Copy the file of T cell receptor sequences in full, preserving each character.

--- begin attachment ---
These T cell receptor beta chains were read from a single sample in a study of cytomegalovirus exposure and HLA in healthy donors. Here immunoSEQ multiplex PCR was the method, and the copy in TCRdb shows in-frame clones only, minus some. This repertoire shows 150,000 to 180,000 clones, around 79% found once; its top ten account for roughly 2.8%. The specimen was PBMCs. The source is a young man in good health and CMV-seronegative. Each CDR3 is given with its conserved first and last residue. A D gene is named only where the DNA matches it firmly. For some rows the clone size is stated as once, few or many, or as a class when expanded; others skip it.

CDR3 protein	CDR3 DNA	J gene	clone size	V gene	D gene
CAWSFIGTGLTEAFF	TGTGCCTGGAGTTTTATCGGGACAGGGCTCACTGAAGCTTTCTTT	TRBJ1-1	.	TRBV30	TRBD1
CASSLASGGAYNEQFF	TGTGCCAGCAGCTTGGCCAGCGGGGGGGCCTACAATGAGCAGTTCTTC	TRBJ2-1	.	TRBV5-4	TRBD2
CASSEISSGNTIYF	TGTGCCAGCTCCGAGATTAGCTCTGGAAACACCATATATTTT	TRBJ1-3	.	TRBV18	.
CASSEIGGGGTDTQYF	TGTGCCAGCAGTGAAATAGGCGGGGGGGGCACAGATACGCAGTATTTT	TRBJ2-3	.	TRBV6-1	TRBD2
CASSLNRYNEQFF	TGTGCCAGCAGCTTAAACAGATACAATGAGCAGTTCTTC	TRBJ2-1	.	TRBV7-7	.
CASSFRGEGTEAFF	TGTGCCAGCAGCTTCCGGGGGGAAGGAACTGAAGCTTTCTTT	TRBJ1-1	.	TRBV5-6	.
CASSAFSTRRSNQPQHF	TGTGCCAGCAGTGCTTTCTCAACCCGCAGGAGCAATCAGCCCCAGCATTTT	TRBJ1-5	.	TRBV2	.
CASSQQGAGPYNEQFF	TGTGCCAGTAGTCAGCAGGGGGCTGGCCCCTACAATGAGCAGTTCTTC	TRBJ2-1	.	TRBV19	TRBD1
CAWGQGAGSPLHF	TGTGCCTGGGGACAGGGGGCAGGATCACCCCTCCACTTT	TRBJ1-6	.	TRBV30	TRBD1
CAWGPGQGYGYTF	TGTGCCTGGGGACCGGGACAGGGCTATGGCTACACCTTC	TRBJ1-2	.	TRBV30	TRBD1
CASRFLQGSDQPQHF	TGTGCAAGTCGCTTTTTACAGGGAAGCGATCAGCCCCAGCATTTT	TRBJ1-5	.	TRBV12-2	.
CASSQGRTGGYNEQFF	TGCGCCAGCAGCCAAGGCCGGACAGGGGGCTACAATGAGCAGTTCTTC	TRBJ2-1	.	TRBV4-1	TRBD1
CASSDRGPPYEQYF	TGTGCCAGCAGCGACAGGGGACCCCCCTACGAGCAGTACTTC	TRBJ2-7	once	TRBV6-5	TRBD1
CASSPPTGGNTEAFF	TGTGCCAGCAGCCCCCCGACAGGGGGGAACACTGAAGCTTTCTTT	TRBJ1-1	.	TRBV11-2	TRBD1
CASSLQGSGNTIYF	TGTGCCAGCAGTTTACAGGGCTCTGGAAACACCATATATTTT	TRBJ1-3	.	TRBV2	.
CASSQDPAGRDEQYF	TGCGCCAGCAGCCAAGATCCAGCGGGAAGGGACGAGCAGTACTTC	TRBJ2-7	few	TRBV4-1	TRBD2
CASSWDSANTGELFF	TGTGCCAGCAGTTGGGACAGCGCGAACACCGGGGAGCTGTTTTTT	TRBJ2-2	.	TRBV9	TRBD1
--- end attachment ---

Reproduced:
These T cell receptor beta chains were read from a single sample in a study of cytomegalovirus exposure and HLA in healthy donors. Here immunoSEQ multiplex PCR was the method, and the copy in TCRdb shows in-frame clones only, minus some. This repertoire shows 150,000 to 180,000 clones, around 79% found once; its top ten account for roughly 2.8%. The specimen was PBMCs. The source is a young man in good health and CMV-seronegative. Each CDR3 is given with its conserved first and last residue. A D gene is named only where the DNA matches it firmly. For some rows the clone size is stated as once, few or many, or as a class when expanded; others skip it.

CDR3 protein	CDR3 DNA	J gene	clone size	V gene	D gene
CAWSFIGTGLTEAFF	TGTGCCTGGAGTTTTATCGGGACAGGGCTCACTGAAGCTTTCTTT	TRBJ1-1	.	TRBV30	TRBD1
CASSLASGGAYNEQFF	TGTGCCAGCAGCTTGGCCAGCGGGGGGGCCTACAATGAGCAGTTCTTC	TRBJ2-1	.	TRBV5-4	TRBD2
CASSEISSGNTIYF	TGTGCCAGCTCCGAGATTAGCTCTGGAAACACCATATATTTT	TRBJ1-3	.	TRBV18	.
CASSEIGGGGTDTQYF	TGTGCCAGCAGTGAAATAGGCGGGGGGGGCACAGATACGCAGTATTTT	TRBJ2-3	.	TRBV6-1	TRBD2
CASSLNRYNEQFF	TGTGCCAGCAGCTTAAACAGATACAATGAGCAGTTCTTC	TRBJ2-1	.	TRBV7-7	.
CASSFRGEGTEAFF	TGTGCCAGCAGCTTCCGGGGGGAAGGAACTGAAGCTTTCTTT	TRBJ1-1	.	TRBV5-6	.
CASSAFSTRRSNQPQHF	TGTGCCAGCAGTGCTTTCTCAACCCGCAGGAGCAATCAGCCCCAGCATTTT	TRBJ1-5	.	TRBV2	.
CASSQQGAGPYNEQFF	TGTGCCAGTAGTCAGCAGGGGGCTGGCCCCTACAATGAGCAGTTCTTC	TRBJ2-1	.	TRBV19	TRBD1
CAWGQGAGSPLHF	TGTGCCTGGGGACAGGGGGCAGGATCACCCCTCCACTTT	TRBJ1-6	.	TRBV30	TRBD1
CAWGPGQGYGYTF	TGTGCCTGGGGACCGGGACAGGGCTATGGCTACACCTTC	TRBJ1-2	.	TRBV30	TRBD1
CASRFLQGSDQPQHF	TGTGCAAGTCGCTTTTTACAGGGAAGCGATCAGCCCCAGCATTTT	TRBJ1-5	.	TRBV12-2	.
CASSQGRTGGYNEQFF	TGCGCCAGCAGCCAAGGCCGGACAGGGGGCTACAATGAGCAGTTCTTC	TRBJ2-1	.	TRBV4-1	TRBD1
CASSDRGPPYEQYF	TGTGCCAGCAGCGACAGGGGACCCCCCTACGAGCAGTACTTC	TRBJ2-7	once	TRBV6-5	TRBD1
CASSPPTGGNTEAFF	TGTGCCAGCAGCCCCCCGACAGGGGGGAACACTGAAGCTTTCTTT	TRBJ1-1	.	TRBV11-2	TRBD1
CASSLQGSGNTIYF	TGTGCCAGCAGTTTACAGGGCTCTGGAAACACCATATATTTT	TRBJ1-3	.	TRBV2	.
CASSQDPAGRDEQYF	TGCGCCAGCAGCCAAGATCCAGCGGGAAGGGACGAGCAGTACTTC	TRBJ2-7	few	TRBV4-1	TRBD2
CASSWDSANTGELFF	TGTGCCAGCAGTTGGGACAGCGCGAACACCGGGGAGCTGTTTTTT	TRBJ2-2	.	TRBV9	TRBD1